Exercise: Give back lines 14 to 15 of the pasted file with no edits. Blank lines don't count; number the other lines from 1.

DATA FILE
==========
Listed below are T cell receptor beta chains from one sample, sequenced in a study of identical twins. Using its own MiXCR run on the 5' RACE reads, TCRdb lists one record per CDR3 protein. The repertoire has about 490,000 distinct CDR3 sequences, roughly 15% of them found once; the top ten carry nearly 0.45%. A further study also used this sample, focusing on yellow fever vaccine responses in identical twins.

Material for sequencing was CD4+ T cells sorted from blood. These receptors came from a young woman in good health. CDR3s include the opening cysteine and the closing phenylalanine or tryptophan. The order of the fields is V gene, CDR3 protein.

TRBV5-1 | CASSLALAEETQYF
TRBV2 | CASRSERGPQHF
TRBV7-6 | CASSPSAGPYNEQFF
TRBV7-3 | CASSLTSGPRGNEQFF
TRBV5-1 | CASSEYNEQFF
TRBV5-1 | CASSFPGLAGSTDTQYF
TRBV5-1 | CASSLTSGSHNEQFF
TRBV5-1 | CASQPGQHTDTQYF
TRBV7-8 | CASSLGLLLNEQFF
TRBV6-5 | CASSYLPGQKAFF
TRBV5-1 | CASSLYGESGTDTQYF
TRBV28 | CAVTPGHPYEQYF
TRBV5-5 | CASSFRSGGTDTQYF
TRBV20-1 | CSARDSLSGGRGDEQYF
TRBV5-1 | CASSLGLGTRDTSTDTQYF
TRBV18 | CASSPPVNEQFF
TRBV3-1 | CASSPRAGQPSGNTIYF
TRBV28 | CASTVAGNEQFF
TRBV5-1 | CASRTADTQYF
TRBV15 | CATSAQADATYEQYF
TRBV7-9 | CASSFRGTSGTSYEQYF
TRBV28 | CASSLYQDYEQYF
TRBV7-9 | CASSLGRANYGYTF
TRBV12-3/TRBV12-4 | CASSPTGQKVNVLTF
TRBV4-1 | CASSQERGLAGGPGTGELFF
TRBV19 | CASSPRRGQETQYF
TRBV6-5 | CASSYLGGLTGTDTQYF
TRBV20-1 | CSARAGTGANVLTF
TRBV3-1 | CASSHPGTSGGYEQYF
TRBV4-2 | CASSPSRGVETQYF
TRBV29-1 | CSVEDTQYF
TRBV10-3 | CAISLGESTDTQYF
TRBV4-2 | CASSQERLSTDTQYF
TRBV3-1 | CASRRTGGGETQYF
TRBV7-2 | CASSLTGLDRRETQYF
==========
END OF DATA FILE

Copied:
TRBV28 | CAVTPGHPYEQYF
TRBV5-5 | CASSFRSGGTDTQYF